Our sixth day was meant for relaxing and sunbathing and I’m including it in this post just because we visited a lovely building on our way back from the beach. As I already wrote in the first day, you get to the beach by bus and while traveling you can admire the scenery. During this admiring my eagle eye noticed a beautiful castle, nested in high cliffs, just outside the road from Budgibba to Melieha.
You can reach it for no more than 10 minutes walking, during which you pass some villas and a small church. There was some kind of mass during our visit, so we just passed it, but the door was open and we could have a sneak peek at the ritual. The whole sight was quite surreal since there it was- a small church, behind it just the sea and the only sound was the calm voice of the priest. While we were still passing it the mass ended and the people poured outside the building, dressed in their finest clothes, hairs done, young, old and kids.
The castle, as I later found out, is called Selmun Palace. It looks like a castle, but it’s purpose was nothing alike. It was supposed to look like a fortress so the Ottomans wouldn’t attack it. It’s built in the 18 century and was used by the Maltese knights as a place to rest and hunt rabbits. Later it was taken by an order, saving christian captives from the Ottoman attacks on the island, and was turned into boarding house. The palace is an impressive building, but unfortunately, closed for visitors. I was really disappointed of that fact, but apparently the locals were just know starting to find out that tourists love their old buildings and historical past.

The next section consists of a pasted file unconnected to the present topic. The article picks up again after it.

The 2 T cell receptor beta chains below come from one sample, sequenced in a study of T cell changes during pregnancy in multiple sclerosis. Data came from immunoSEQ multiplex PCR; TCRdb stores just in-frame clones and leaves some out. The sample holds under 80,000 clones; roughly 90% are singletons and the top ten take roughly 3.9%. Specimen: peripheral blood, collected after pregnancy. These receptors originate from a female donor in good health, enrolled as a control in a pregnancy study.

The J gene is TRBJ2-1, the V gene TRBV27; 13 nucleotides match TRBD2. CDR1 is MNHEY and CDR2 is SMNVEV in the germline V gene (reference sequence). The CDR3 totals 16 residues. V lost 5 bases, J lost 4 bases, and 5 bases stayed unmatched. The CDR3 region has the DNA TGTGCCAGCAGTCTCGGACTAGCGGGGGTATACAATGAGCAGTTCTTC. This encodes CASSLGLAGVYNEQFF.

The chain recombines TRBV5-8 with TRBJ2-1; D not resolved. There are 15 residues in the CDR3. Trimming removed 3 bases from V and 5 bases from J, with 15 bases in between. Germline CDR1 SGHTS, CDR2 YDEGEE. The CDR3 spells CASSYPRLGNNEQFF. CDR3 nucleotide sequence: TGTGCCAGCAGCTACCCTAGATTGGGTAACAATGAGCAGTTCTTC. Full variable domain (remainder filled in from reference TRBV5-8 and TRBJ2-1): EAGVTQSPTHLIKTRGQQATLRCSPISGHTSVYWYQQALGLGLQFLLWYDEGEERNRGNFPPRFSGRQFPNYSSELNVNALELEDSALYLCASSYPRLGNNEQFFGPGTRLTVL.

The next day was planed for a visit to a village, whose name I had a really hard time remembering -Marsaxlokk and it’s famous Sunday fish market. The travel was again by bus, this time quite long, since the village is on the south side of the island, as far from our hotel as can be. The trip was divided in two parts-first one to the capital town Valetta and the second one-to the village. That is the standard way for many routes here, since Valetta is the center of all transport lines. The trip was a little nightmare, apparently everyone on the island had decided to visit the market and the bus was filled with passengers.
You get off at the end of the village and after no more than two minutes by foot you are on the market. Imagine my surprise when instead of fishes we were greeted by ugly stalls, selling clothes and utensils…The crowd was rather dense and we almost gave up of the damn fishes, when one by one shy fish merchants started to come out. It turned out that the real market was in the center of the village, but thanks to the hundreds of tourists it became not only for fish, but for all kind of garbage. Nevertheless, I have to mention that the souvenirs here were cheaper than everywhere else on the island.